Elderflower Syrup: Facts and myths

Elderflowers

 

 

Elderflower syrup is the key ingredient used in  the popular all-South Tyrolean drink, Hugo. The syrup is made with elderflowers and in this post we'll share the original recipe.

 

Many may not know, but Hugo drink was invented by a bartender from Naturns Ronald Gruber in 2005,  as an alternative to the Aperol Spritz.

The name was randomly chosen and initially was supposed to be Otto however Gruber didn’t think is sounded right so he picked the name Hugo.

 

 

 Hugo drink

 


What do we know about this white, summery scented flower?


Elderflowers blossom in South Tyrol from mid May until June, at the edge of fields, along watercourses and on the mountains above 800 mt - 2624 ft asl. The plant is originally from Britain, it’s  very common and can be found throughout the Mediterranean.  We know its origin goes back to the ancient time, since the term itself comes from the Greek “sambyke”.

 

Many legends and myths are connected and attributed to this plant: it is said that elders would protect people from lightning when they sheltered under them from a storm, because legend has it that Christ’s cross was made from elder wood.

 

Additionally according to popular belief, the elder is a tree of joy: planted close to home, it attracts good spirits and keeps snakes away.

 

 

How do we use these flowers?

 

In the kitchen for soups, omelettes, pastries, jams, jellies and to flavor liqueurs or wines. Also it has many uses in natural medicine, where it is used to treat excess uric acid, arthritis, furuncles to name a few.

 

 

 

Here’s the ingredients ad recipe for a homemade elderflower syrup:

1.3 kg di sugar/ 6 1/2 cups
Juice of 3 lemons
1 l water/4 cups
15 elderflowers umbels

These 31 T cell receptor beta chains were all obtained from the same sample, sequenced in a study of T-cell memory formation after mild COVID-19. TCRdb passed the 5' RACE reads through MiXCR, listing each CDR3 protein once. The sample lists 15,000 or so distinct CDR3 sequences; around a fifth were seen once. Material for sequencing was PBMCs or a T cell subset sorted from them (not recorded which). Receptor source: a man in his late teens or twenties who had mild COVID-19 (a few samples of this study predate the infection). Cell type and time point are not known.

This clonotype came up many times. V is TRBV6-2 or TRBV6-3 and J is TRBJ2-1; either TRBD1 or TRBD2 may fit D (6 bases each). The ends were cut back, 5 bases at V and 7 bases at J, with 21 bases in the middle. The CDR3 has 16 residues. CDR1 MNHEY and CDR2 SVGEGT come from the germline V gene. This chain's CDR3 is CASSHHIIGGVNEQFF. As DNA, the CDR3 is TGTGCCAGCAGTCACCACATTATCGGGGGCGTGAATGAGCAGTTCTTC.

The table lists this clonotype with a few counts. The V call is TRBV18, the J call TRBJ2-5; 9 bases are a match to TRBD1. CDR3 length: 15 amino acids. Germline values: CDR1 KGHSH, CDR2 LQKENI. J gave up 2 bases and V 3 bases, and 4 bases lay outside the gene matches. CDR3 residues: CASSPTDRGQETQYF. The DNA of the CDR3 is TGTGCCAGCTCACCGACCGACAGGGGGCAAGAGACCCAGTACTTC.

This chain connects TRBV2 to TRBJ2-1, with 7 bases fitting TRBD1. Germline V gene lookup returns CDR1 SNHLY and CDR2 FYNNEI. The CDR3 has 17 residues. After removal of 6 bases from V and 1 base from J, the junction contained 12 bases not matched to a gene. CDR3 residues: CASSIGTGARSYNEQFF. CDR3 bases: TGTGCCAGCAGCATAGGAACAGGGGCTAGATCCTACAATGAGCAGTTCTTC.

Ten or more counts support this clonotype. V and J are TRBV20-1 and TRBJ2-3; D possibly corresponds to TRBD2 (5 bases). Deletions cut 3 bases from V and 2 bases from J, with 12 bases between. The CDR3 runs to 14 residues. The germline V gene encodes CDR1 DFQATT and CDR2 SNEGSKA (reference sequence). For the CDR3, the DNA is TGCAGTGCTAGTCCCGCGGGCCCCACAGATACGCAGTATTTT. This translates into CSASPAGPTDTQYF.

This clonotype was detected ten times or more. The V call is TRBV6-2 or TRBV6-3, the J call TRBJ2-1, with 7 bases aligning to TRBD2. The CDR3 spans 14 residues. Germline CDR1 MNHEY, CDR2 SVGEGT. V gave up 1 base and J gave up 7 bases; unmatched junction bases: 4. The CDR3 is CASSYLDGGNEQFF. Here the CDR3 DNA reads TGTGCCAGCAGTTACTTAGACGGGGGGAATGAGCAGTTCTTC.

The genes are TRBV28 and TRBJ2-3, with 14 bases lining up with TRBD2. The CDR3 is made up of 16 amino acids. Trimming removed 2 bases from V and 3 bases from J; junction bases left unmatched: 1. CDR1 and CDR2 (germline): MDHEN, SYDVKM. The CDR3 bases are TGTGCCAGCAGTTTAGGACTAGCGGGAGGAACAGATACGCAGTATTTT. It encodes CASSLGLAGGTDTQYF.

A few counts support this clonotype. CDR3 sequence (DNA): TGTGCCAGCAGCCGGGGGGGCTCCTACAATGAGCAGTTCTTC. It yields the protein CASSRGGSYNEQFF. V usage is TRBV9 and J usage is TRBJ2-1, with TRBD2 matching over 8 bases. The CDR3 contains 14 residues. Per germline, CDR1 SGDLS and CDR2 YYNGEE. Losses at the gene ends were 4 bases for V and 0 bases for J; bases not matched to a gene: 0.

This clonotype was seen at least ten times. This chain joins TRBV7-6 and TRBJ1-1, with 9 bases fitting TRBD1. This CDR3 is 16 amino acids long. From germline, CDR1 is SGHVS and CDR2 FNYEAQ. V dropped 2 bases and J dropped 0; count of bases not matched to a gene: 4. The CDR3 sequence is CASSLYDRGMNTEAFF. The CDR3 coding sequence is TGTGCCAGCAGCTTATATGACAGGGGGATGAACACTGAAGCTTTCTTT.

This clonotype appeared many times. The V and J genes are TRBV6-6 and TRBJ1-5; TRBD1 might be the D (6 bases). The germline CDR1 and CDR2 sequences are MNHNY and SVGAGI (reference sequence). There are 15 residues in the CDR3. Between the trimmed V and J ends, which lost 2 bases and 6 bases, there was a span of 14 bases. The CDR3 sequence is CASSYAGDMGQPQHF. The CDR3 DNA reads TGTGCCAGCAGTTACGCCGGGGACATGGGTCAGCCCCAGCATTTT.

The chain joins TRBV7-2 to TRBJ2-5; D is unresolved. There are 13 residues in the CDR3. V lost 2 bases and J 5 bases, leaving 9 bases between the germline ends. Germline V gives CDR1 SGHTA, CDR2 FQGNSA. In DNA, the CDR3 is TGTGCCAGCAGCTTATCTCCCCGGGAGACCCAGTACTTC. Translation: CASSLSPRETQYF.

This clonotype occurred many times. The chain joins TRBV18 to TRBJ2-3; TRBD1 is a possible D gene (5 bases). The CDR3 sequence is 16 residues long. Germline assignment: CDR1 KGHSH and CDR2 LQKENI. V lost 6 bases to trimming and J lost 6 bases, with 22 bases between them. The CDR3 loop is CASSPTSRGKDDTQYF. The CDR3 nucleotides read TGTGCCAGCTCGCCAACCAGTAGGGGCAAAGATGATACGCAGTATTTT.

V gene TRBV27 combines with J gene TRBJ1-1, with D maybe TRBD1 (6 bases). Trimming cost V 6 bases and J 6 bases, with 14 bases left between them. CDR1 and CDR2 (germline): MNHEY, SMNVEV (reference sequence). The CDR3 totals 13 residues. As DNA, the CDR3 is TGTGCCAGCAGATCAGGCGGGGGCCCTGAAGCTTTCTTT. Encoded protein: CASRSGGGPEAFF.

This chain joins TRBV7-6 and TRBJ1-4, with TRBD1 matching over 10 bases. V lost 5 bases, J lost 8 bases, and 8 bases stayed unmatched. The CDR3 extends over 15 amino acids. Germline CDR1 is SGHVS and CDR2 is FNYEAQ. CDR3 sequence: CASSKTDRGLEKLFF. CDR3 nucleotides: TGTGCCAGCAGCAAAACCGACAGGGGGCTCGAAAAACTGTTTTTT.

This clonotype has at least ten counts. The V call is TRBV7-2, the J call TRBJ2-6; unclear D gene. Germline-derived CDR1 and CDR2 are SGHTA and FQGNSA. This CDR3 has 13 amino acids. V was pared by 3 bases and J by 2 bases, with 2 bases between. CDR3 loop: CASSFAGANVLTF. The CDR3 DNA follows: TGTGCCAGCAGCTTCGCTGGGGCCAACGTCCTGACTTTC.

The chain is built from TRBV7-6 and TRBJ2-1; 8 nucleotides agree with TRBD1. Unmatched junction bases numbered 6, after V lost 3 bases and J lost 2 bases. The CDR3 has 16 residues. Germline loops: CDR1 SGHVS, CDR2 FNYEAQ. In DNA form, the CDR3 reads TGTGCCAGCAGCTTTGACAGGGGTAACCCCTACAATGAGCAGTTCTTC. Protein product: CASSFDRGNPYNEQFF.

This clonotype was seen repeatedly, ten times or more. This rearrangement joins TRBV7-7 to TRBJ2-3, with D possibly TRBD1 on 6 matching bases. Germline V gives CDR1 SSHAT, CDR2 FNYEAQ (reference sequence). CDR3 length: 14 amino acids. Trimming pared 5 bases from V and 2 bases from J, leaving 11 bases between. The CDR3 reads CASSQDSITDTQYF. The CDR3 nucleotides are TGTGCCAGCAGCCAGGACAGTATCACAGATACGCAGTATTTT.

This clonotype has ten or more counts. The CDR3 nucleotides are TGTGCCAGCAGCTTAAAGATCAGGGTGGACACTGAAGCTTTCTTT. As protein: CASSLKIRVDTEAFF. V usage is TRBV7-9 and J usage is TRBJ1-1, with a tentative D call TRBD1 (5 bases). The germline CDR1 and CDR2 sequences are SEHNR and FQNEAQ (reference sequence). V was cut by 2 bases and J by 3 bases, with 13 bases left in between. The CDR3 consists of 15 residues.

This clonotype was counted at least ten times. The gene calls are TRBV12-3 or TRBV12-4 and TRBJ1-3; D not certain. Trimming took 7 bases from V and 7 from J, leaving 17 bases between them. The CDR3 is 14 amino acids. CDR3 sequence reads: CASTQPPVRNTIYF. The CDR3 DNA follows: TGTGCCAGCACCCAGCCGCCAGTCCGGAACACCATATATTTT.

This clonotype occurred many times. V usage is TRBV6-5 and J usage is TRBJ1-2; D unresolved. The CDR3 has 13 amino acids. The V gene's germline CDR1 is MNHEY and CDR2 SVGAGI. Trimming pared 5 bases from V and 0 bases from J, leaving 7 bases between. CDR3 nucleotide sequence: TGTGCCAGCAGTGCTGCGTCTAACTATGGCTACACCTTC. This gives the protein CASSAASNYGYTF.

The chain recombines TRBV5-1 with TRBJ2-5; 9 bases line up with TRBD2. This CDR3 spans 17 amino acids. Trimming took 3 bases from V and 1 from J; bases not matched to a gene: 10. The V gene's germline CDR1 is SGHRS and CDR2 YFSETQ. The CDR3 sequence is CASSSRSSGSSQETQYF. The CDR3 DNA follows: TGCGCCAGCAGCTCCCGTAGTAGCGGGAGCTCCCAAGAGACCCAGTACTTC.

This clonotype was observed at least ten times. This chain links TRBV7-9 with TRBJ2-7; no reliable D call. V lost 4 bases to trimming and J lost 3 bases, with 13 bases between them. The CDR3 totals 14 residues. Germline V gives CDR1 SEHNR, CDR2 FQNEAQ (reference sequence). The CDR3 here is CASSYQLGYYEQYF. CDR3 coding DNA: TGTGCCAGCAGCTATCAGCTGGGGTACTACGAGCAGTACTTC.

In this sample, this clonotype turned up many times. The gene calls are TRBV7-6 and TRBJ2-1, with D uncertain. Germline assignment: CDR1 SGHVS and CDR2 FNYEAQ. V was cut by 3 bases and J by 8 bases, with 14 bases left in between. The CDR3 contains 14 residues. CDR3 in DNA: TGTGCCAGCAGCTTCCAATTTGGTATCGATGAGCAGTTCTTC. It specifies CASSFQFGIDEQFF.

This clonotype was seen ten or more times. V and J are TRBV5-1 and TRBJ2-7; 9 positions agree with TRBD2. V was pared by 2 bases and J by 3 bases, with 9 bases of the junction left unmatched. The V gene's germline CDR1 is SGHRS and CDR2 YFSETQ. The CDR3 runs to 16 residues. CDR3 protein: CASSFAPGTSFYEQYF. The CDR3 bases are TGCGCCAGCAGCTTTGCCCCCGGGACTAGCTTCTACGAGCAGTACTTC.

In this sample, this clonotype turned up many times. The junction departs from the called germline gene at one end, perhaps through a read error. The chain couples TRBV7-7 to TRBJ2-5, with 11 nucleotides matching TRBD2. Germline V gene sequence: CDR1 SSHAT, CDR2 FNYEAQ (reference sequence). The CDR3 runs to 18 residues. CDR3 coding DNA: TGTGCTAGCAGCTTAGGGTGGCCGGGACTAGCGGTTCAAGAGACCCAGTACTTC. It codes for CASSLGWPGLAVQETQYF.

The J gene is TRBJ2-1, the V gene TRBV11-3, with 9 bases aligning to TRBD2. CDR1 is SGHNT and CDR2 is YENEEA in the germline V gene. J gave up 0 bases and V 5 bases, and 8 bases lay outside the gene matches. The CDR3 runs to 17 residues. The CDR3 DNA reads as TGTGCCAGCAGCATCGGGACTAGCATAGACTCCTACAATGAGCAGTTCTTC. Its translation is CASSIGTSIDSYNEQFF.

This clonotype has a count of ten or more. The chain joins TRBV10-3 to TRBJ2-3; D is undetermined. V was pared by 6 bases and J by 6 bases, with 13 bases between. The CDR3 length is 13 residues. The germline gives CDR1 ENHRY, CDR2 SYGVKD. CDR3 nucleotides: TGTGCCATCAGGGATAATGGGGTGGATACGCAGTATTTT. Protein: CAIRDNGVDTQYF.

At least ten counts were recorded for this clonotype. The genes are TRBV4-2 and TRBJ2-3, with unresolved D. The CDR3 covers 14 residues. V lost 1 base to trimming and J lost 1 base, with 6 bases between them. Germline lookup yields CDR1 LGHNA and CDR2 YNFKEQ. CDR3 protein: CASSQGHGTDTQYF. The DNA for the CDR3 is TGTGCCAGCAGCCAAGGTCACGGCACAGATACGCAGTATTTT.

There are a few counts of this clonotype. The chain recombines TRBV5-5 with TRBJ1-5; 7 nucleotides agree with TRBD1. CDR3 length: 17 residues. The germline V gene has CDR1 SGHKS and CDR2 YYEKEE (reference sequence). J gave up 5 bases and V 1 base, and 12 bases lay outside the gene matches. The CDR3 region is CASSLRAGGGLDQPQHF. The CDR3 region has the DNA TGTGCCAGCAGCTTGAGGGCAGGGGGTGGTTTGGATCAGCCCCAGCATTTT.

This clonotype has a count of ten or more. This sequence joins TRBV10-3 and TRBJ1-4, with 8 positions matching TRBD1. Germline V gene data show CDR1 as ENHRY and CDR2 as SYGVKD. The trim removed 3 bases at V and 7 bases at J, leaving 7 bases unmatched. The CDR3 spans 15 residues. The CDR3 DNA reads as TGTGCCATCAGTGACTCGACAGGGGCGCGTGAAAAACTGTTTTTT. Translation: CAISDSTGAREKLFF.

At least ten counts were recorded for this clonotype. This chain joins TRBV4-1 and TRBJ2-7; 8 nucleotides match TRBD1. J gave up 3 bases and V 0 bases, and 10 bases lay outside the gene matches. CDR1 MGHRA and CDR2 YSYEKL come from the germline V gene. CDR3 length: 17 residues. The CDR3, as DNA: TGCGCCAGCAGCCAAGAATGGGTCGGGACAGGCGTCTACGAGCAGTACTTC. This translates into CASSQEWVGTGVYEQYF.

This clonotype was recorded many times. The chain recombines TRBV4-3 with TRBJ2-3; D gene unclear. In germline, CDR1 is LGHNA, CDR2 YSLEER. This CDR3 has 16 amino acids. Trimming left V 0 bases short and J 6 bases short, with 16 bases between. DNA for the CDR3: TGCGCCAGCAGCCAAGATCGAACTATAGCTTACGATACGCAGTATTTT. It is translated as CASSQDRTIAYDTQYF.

Preparation:


Combine the sugar and water and lemon juice in a large saucepan and bring to a gentle boil, stirring, until the sugar is all melted.  Remove from heat and allow the syrup to cool to room temperature before adding the flowers that have to been previously removed from their stems.

 

Leave them to macerate for 48 hours (in a cool room) and then pour it through a fine-meshed sieve lined with a cheesecloth or a paper towel into a clean jar/bottle. Bottle the syrup – use tight screw tops.

 

This syrup will usually keep for 1 year as is, stored in a dark, cool place (cellar/fridge). To make sure it keeps this long or even longer, after straining, you can boil the syrup for 5 minutes in a large pot before filling it, still hot, into bottles. Once opened, store the bottle in the fridge.

 


Enjoy!

 

 

If you are interested in discover more of beautiful South Tyrol, its culture, history and culinary tradition or need help to plan your accommodation and  activities, please contact us at info@bolzanostreetfoodtour.com We would love to share our experience and knowledge of the territory with you and welcome you in our land.

 

 

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